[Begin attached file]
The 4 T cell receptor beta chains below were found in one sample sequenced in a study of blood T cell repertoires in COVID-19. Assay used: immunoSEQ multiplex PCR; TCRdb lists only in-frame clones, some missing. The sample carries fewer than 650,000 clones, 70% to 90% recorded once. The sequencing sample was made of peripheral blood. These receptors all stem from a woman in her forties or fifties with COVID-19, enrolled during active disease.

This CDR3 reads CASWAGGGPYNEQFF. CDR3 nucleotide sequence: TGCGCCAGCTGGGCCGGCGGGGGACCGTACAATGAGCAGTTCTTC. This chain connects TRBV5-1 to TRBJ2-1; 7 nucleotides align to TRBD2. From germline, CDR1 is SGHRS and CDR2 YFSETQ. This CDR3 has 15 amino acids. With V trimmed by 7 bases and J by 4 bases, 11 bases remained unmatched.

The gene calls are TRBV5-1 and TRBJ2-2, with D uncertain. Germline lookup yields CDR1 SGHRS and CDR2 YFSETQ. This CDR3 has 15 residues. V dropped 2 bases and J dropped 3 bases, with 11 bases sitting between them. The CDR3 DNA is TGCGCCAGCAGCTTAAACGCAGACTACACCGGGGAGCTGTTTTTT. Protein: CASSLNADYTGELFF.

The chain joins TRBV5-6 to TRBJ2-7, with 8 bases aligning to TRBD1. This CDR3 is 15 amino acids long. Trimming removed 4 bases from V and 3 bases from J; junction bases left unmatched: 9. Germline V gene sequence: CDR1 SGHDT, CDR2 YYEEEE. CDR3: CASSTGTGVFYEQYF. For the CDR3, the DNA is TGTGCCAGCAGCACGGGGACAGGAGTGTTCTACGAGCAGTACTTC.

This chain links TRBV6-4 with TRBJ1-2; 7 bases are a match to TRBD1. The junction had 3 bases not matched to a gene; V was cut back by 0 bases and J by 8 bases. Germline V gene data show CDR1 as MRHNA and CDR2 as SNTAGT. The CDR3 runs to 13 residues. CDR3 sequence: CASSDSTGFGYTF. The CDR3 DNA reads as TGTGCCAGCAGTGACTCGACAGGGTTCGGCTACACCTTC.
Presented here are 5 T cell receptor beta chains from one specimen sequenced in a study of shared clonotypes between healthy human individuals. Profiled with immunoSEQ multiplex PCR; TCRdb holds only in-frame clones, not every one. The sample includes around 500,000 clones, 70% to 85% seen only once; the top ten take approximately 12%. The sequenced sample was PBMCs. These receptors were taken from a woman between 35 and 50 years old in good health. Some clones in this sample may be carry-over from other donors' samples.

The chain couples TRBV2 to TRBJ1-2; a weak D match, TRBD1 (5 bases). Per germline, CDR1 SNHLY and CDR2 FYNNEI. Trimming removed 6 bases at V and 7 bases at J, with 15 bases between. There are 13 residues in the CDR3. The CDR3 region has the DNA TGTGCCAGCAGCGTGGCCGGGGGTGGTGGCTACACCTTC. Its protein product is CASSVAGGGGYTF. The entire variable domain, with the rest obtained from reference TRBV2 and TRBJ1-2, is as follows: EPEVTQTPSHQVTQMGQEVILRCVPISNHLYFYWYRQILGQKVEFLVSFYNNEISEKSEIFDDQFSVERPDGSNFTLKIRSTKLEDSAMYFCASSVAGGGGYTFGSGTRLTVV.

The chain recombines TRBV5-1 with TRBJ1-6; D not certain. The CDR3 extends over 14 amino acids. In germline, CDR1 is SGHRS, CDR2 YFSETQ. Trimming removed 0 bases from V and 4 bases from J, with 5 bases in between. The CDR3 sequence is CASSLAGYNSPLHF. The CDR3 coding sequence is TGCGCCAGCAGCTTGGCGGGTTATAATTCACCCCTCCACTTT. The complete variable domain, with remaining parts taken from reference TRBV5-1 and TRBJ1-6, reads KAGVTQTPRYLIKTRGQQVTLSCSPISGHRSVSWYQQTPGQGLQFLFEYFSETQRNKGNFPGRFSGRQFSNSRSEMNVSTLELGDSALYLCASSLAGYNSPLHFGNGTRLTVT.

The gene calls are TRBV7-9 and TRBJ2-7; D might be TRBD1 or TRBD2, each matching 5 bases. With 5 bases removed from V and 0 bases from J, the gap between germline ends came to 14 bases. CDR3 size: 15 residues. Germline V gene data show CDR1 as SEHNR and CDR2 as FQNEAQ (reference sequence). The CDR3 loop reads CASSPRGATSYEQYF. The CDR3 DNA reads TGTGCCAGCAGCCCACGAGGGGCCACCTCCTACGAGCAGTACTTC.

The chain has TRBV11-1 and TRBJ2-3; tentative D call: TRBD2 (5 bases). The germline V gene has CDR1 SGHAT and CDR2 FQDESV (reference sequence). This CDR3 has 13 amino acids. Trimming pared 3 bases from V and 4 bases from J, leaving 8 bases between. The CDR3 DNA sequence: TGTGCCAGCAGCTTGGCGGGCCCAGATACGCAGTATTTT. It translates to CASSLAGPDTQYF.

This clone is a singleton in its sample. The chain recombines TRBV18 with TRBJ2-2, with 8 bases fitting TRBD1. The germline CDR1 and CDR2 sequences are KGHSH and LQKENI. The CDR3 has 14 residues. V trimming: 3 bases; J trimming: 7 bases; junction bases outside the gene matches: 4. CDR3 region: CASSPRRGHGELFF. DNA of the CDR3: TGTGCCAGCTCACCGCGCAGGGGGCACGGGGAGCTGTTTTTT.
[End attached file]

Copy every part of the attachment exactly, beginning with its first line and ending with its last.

The 4 T cell receptor beta chains below were found in one sample sequenced in a study of blood T cell repertoires in COVID-19. Assay used: immunoSEQ multiplex PCR; TCRdb lists only in-frame clones, some missing. The sample carries fewer than 650,000 clones, 70% to 90% recorded once. The sequencing sample was made of peripheral blood. These receptors all stem from a woman in her forties or fifties with COVID-19, enrolled during active disease.

This CDR3 reads CASWAGGGPYNEQFF. CDR3 nucleotide sequence: TGCGCCAGCTGGGCCGGCGGGGGACCGTACAATGAGCAGTTCTTC. This chain connects TRBV5-1 to TRBJ2-1; 7 nucleotides align to TRBD2. From germline, CDR1 is SGHRS and CDR2 YFSETQ. This CDR3 has 15 amino acids. With V trimmed by 7 bases and J by 4 bases, 11 bases remained unmatched.

The gene calls are TRBV5-1 and TRBJ2-2, with D uncertain. Germline lookup yields CDR1 SGHRS and CDR2 YFSETQ. This CDR3 has 15 residues. V dropped 2 bases and J dropped 3 bases, with 11 bases sitting between them. The CDR3 DNA is TGCGCCAGCAGCTTAAACGCAGACTACACCGGGGAGCTGTTTTTT. Protein: CASSLNADYTGELFF.

The chain joins TRBV5-6 to TRBJ2-7, with 8 bases aligning to TRBD1. This CDR3 is 15 amino acids long. Trimming removed 4 bases from V and 3 bases from J; junction bases left unmatched: 9. Germline V gene sequence: CDR1 SGHDT, CDR2 YYEEEE. CDR3: CASSTGTGVFYEQYF. For the CDR3, the DNA is TGTGCCAGCAGCACGGGGACAGGAGTGTTCTACGAGCAGTACTTC.

This chain links TRBV6-4 with TRBJ1-2; 7 bases are a match to TRBD1. The junction had 3 bases not matched to a gene; V was cut back by 0 bases and J by 8 bases. Germline V gene data show CDR1 as MRHNA and CDR2 as SNTAGT. The CDR3 runs to 13 residues. CDR3 sequence: CASSDSTGFGYTF. The CDR3 DNA reads as TGTGCCAGCAGTGACTCGACAGGGTTCGGCTACACCTTC.
Presented here are 5 T cell receptor beta chains from one specimen sequenced in a study of shared clonotypes between healthy human individuals. Profiled with immunoSEQ multiplex PCR; TCRdb holds only in-frame clones, not every one. The sample includes around 500,000 clones, 70% to 85% seen only once; the top ten take approximately 12%. The sequenced sample was PBMCs. These receptors were taken from a woman between 35 and 50 years old in good health. Some clones in this sample may be carry-over from other donors' samples.

The chain couples TRBV2 to TRBJ1-2; a weak D match, TRBD1 (5 bases). Per germline, CDR1 SNHLY and CDR2 FYNNEI. Trimming removed 6 bases at V and 7 bases at J, with 15 bases between. There are 13 residues in the CDR3. The CDR3 region has the DNA TGTGCCAGCAGCGTGGCCGGGGGTGGTGGCTACACCTTC. Its protein product is CASSVAGGGGYTF. The entire variable domain, with the rest obtained from reference TRBV2 and TRBJ1-2, is as follows: EPEVTQTPSHQVTQMGQEVILRCVPISNHLYFYWYRQILGQKVEFLVSFYNNEISEKSEIFDDQFSVERPDGSNFTLKIRSTKLEDSAMYFCASSVAGGGGYTFGSGTRLTVV.

The chain recombines TRBV5-1 with TRBJ1-6; D not certain. The CDR3 extends over 14 amino acids. In germline, CDR1 is SGHRS, CDR2 YFSETQ. Trimming removed 0 bases from V and 4 bases from J, with 5 bases in between. The CDR3 sequence is CASSLAGYNSPLHF. The CDR3 coding sequence is TGCGCCAGCAGCTTGGCGGGTTATAATTCACCCCTCCACTTT. The complete variable domain, with remaining parts taken from reference TRBV5-1 and TRBJ1-6, reads KAGVTQTPRYLIKTRGQQVTLSCSPISGHRSVSWYQQTPGQGLQFLFEYFSETQRNKGNFPGRFSGRQFSNSRSEMNVSTLELGDSALYLCASSLAGYNSPLHFGNGTRLTVT.

The gene calls are TRBV7-9 and TRBJ2-7; D might be TRBD1 or TRBD2, each matching 5 bases. With 5 bases removed from V and 0 bases from J, the gap between germline ends came to 14 bases. CDR3 size: 15 residues. Germline V gene data show CDR1 as SEHNR and CDR2 as FQNEAQ (reference sequence). The CDR3 loop reads CASSPRGATSYEQYF. The CDR3 DNA reads TGTGCCAGCAGCCCACGAGGGGCCACCTCCTACGAGCAGTACTTC.

The chain has TRBV11-1 and TRBJ2-3; tentative D call: TRBD2 (5 bases). The germline V gene has CDR1 SGHAT and CDR2 FQDESV (reference sequence). This CDR3 has 13 amino acids. Trimming pared 3 bases from V and 4 bases from J, leaving 8 bases between. The CDR3 DNA sequence: TGTGCCAGCAGCTTGGCGGGCCCAGATACGCAGTATTTT. It translates to CASSLAGPDTQYF.

This clone is a singleton in its sample. The chain recombines TRBV18 with TRBJ2-2, with 8 bases fitting TRBD1. The germline CDR1 and CDR2 sequences are KGHSH and LQKENI. The CDR3 has 14 residues. V trimming: 3 bases; J trimming: 7 bases; junction bases outside the gene matches: 4. CDR3 region: CASSPRRGHGELFF. DNA of the CDR3: TGTGCCAGCTCACCGCGCAGGGGGCACGGGGAGCTGTTTTTT.